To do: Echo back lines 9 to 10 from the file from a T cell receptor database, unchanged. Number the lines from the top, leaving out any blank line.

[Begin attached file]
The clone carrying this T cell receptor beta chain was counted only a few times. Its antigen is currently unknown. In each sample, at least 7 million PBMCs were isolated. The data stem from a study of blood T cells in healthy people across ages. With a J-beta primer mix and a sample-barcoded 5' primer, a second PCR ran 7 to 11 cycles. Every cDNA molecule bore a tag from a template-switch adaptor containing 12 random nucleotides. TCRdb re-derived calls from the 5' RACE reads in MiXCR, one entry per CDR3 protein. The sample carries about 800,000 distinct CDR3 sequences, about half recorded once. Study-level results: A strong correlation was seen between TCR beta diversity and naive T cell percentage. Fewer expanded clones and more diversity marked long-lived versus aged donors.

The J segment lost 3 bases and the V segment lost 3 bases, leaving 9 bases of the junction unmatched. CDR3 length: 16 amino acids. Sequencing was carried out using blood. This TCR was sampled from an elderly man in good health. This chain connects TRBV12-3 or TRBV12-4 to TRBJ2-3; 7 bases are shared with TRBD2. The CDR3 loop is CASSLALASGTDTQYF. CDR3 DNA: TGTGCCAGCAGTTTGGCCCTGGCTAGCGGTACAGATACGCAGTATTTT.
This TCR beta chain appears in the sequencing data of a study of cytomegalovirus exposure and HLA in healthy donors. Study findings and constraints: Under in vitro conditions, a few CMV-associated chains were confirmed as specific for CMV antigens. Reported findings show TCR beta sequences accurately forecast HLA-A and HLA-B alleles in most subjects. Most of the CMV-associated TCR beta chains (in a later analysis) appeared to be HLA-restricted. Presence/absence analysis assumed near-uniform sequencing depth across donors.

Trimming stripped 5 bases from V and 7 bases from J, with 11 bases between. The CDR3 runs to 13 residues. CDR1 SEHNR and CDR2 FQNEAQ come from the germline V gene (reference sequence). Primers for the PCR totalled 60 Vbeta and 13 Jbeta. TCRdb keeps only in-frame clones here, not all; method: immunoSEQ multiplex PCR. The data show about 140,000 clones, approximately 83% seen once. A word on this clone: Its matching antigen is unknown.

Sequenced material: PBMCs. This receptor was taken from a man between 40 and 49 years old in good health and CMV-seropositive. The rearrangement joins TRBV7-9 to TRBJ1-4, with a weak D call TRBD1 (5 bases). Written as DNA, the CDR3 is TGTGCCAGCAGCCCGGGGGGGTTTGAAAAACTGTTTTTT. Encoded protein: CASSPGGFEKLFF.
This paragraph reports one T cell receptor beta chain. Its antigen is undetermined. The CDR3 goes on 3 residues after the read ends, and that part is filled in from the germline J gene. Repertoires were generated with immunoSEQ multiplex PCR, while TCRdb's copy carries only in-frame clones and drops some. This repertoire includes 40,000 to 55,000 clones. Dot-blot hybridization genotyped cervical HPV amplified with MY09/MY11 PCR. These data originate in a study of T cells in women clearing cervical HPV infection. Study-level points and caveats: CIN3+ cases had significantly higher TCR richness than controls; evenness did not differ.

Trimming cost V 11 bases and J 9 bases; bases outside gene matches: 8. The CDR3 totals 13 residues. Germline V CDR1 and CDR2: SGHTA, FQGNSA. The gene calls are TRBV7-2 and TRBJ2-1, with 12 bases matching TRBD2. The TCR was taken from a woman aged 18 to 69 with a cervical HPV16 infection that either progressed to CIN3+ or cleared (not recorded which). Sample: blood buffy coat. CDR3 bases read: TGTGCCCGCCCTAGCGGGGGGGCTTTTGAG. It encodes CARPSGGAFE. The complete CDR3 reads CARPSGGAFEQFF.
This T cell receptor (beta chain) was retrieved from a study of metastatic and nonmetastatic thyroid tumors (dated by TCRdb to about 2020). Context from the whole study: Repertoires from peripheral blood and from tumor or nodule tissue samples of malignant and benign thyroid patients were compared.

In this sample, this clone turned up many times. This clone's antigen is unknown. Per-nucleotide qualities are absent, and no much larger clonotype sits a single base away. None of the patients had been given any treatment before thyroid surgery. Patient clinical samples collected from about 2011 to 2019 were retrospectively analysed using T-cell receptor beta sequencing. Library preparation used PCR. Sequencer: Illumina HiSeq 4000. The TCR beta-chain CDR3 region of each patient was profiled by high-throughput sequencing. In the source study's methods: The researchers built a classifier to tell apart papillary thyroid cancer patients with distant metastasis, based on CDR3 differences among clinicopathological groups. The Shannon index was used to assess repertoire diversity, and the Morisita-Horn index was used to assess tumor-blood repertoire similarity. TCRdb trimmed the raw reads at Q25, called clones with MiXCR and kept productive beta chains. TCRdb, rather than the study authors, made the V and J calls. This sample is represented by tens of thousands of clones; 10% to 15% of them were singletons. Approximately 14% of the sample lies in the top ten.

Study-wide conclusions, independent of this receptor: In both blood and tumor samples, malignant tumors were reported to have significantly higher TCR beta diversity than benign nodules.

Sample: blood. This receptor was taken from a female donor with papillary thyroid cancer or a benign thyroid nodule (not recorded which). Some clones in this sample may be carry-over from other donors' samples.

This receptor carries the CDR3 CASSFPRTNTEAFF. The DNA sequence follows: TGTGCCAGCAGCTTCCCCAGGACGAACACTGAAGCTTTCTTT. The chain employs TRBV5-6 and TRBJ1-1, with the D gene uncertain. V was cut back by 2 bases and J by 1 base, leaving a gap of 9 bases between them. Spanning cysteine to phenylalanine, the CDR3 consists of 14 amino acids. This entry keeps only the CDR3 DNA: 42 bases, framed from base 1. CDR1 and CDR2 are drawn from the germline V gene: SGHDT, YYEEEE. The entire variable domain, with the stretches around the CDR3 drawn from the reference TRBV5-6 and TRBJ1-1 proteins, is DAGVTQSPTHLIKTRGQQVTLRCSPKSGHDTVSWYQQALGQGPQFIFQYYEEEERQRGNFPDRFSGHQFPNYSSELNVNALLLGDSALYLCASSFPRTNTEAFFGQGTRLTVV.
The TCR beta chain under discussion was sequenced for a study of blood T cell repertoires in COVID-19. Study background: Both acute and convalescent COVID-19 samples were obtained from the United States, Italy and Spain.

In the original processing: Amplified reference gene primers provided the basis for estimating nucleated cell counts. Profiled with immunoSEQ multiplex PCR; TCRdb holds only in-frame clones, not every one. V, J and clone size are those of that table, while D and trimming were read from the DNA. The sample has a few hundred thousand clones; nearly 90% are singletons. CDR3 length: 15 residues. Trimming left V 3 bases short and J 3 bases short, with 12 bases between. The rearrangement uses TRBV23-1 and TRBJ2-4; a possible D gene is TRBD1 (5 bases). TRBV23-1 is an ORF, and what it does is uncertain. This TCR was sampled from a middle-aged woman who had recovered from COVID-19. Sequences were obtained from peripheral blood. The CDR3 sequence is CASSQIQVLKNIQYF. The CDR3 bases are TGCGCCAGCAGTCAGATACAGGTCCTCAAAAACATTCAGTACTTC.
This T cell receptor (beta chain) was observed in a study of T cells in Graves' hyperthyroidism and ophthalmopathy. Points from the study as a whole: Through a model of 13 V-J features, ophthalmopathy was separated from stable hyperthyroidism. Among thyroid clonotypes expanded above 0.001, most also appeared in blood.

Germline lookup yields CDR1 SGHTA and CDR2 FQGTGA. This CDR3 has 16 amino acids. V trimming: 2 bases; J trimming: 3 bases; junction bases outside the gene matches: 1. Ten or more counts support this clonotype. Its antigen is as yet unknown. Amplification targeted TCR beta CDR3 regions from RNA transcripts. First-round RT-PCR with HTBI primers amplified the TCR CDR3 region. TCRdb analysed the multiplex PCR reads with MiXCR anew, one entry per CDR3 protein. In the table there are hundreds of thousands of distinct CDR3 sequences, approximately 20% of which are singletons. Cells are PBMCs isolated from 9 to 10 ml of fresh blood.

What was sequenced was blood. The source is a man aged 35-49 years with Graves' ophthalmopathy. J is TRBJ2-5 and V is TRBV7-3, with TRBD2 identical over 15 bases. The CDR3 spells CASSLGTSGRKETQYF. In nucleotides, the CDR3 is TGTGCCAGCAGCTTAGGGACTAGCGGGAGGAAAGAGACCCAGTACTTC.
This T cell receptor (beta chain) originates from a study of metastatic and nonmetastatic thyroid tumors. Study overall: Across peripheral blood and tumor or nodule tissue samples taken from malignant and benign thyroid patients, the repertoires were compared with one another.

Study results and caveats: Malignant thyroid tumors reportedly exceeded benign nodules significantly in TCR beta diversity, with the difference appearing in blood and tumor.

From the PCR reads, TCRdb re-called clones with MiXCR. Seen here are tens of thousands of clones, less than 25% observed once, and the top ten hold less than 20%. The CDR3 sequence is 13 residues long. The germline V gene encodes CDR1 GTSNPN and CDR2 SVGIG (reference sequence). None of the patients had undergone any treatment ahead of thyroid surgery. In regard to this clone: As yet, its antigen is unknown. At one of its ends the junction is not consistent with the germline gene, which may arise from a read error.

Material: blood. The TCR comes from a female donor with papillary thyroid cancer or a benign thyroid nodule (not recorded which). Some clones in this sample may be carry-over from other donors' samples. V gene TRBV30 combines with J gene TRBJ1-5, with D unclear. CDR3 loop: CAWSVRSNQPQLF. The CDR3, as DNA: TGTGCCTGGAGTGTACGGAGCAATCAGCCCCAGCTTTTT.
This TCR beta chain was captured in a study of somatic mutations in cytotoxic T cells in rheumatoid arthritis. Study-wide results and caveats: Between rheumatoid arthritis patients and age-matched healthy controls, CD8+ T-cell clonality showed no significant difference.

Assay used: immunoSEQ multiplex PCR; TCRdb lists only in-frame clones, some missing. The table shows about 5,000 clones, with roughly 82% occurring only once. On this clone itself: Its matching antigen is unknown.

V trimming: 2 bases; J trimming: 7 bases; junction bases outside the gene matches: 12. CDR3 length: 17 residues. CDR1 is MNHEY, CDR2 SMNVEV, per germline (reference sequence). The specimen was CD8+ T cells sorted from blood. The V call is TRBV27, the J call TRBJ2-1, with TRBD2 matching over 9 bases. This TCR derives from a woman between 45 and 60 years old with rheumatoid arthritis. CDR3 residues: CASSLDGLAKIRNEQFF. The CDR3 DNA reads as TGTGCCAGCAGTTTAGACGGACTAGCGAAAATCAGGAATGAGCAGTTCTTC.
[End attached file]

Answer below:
In this sample, this clone turned up many times. This clone's antigen is unknown. Per-nucleotide qualities are absent, and no much larger clonotype sits a single base away. None of the patients had been given any treatment before thyroid surgery. Patient clinical samples collected from about 2011 to 2019 were retrospectively analysed using T-cell receptor beta sequencing. Library preparation used PCR. Sequencer: Illumina HiSeq 4000. The TCR beta-chain CDR3 region of each patient was profiled by high-throughput sequencing. In the source study's methods: The researchers built a classifier to tell apart papillary thyroid cancer patients with distant metastasis, based on CDR3 differences among clinicopathological groups. The Shannon index was used to assess repertoire diversity, and the Morisita-Horn index was used to assess tumor-blood repertoire similarity. TCRdb trimmed the raw reads at Q25, called clones with MiXCR and kept productive beta chains. TCRdb, rather than the study authors, made the V and J calls. This sample is represented by tens of thousands of clones; 10% to 15% of them were singletons. Approximately 14% of the sample lies in the top ten.

Study-wide conclusions, independent of this receptor: In both blood and tumor samples, malignant tumors were reported to have significantly higher TCR beta diversity than benign nodules.